Origin of experienced
SynonymsSee more synonyms for experienced on Thesaurus.com
- a particular instance of personally encountering or undergoing something: My encounter with the bear in the woods was a frightening experience.
- the process or fact of personally observing, encountering, or undergoing something: business experience.
- the observing, encountering, or undergoing of things generally as they occur in the course of time: to learn from experience; the range of human experience.
- knowledge or practical wisdom gained from what one has observed, encountered, or undergone: a man of experience.
- Philosophy. the totality of the cognitions given by perception; all that is perceived, understood, and remembered.
- to have experience of; meet with; undergo; feel: to experience nausea.
- to learn by experience.
- experience religion, to undergo a spiritual conversion by which one gains or regains faith in God.
Origin of experience
SynonymsSee more synonyms for experience on Thesaurus.com
Examples from the Web for experienced
An escort who goes by the name of “Tommy” has experienced a wide variety of female clients.Career-Minded Women Turn to Male Escorts For No-Strings Fun and (Maybe) Sex
January 3, 2015
The new cops will be out in the city, teamed up with experienced officers.Cop Families Boo De Blasio at NYPD Graduation
December 30, 2014
He experienced a rapid rise, only beginning to play cricket competitively at age 11.The Story of the World’s Greatest Cricket Player
December 24, 2014
They witnessed and experienced the same types of abusive events, Fenner claims.Beaten By His Church for Being Gay
December 16, 2014
No wonder women were grilled about whether they experienced pleasure while being assaulted.Church Sex Scandals Are Rooted in Theology
December 15, 2014
"That's right," said Billy Brue, with the quick sympathy of the experienced.
He was older than I, experienced with women—a lover of women, I came to understand in time.
They had experienced heavy weather, but everything was dry and safe.Explorations in Australia
All that can be felt we have felt, all that can be known we have experienced.The Conquest of Fear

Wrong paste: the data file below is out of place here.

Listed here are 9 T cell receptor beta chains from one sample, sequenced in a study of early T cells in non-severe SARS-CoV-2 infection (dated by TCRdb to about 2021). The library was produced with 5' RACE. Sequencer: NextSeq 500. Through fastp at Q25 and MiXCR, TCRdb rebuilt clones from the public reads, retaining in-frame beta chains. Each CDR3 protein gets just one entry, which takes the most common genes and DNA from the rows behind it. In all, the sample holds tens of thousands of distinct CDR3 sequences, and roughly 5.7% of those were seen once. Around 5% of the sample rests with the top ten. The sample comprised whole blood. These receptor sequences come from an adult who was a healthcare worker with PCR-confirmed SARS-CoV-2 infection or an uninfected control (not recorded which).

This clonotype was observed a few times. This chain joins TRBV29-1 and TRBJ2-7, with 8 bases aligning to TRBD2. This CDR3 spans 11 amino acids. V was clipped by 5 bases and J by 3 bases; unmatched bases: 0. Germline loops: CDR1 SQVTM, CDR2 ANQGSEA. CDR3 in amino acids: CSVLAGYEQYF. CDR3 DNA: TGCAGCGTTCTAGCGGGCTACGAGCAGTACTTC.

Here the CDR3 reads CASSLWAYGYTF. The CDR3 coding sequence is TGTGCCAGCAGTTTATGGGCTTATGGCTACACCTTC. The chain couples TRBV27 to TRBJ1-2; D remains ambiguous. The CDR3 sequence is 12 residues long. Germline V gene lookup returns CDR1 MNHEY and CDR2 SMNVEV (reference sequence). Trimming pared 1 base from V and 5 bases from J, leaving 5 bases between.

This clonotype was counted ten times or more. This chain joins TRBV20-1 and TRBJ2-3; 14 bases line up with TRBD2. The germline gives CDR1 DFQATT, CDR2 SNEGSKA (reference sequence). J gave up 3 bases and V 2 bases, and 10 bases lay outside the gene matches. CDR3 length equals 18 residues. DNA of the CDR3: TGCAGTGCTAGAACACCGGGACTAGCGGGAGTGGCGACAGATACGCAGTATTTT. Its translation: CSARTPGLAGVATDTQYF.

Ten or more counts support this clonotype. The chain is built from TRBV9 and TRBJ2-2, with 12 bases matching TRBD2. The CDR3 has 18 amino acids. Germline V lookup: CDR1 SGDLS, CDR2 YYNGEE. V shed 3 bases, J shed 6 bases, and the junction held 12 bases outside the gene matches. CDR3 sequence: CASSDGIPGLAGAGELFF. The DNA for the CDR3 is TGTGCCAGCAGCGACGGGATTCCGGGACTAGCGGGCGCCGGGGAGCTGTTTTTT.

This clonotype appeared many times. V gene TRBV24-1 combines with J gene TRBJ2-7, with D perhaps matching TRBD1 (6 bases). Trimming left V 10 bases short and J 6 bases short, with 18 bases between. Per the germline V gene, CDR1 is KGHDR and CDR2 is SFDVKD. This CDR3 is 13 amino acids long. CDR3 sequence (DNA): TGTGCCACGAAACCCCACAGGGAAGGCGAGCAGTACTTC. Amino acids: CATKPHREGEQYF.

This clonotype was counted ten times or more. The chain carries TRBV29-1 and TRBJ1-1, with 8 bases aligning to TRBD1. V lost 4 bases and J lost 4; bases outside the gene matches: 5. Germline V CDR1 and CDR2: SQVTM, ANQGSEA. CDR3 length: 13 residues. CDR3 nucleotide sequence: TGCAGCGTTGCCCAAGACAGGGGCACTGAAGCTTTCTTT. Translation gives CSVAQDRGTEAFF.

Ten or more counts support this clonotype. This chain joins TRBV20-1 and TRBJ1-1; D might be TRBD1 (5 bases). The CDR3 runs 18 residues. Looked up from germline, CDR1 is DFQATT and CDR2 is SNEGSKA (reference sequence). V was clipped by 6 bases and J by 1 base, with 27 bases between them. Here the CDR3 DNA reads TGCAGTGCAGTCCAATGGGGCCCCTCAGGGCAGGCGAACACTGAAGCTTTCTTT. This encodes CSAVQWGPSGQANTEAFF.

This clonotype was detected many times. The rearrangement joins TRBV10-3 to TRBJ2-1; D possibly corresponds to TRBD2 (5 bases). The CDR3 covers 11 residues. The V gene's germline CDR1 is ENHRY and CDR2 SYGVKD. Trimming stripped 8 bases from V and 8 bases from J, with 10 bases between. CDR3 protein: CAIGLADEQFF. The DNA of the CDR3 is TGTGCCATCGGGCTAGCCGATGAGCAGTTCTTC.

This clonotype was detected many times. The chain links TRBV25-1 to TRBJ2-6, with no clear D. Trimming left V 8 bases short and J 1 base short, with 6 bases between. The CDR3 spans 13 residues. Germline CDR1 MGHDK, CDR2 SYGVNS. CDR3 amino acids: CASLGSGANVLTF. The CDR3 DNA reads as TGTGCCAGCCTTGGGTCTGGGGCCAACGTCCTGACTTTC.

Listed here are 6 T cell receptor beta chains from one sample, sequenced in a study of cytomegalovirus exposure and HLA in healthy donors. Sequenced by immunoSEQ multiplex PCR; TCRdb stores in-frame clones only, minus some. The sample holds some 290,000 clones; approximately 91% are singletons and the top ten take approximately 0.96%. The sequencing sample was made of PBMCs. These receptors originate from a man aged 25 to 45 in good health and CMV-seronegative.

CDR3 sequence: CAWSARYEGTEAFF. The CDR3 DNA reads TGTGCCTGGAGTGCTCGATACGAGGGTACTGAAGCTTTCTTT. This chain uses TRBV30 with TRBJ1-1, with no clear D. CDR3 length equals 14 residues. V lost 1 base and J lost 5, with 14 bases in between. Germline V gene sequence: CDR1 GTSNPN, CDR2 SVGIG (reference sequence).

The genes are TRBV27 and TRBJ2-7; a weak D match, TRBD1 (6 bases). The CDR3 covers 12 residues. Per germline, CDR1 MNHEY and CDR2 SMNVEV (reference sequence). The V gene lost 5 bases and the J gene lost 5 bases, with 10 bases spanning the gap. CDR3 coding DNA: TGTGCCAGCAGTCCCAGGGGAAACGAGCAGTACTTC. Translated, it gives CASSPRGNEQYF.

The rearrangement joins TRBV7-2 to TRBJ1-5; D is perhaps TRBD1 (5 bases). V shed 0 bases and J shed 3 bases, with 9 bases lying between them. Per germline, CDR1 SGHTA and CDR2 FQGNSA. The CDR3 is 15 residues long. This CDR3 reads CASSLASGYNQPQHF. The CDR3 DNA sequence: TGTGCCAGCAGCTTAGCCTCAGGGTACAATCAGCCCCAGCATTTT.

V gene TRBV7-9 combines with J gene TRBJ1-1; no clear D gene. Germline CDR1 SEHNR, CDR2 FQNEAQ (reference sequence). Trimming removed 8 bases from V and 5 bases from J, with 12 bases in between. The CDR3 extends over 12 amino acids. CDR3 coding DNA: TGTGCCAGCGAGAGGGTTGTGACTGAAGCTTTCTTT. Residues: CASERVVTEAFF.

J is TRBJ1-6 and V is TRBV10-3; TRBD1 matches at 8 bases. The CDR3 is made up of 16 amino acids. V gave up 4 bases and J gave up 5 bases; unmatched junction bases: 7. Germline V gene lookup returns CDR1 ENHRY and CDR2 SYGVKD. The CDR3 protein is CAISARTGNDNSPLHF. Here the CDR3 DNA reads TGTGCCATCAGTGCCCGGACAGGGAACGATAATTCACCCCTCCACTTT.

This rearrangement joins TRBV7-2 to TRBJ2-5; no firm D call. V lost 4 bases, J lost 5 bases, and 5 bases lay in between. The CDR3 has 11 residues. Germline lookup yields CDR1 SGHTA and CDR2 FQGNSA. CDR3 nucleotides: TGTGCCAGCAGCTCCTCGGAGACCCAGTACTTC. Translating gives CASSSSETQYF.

Easter-Sunday was the wettest day I remember ever to have experienced.
- having become skilful or knowledgeable from extensive contact or participation or observation
- direct personal participation or observation; actual knowledge or contactexperience of prison life
- a particular incident, feeling, etc, that a person has undergonean experience to remember
- accumulated knowledge, esp of practical mattersa man of experience
- the totality of characteristics, both past and present, that make up the particular quality of a person, place, or people
- the impact made on an individual by the culture of a people, nation, etcthe American experience
- the content of a perception regarded as independent of whether the apparent object actually existsCompare sense datum
- the faculty by which a person acquires knowledge of contingent facts about the world, as contrasted with reason
- the totality of a person's perceptions, feelings, and memories
- to participate in or undergo
- to be emotionally or aesthetically moved by; feelto experience beauty
Word Origin and History for experienced
"having experience; skillful through expereince," 1570s, past participle adjective from experience (v.).
late 14c., "observation as the source of knowledge; actual observation; an event which has affected one," from Old French esperience (13c.) "experiment, proof, experience," from Latin experientia "knowledge gained by repeated trials," from experientem (nominative experiens), present participle of experiri "to try, test," from ex- "out of" (see ex-) + peritus "experienced, tested," from PIE root *per- "to lead, pass over" (see peril). Meaning "state of having done something and gotten handy at it" is from late 15c.
1530s, "to test, try;" see experience (n.). Sense of "feel, undergo" first recorded 1580s. Related: Experiences; experiencing.
- The feeling of emotions and sensations as opposed to thinking; involvement in what is happening rather than abstract reflection on an event.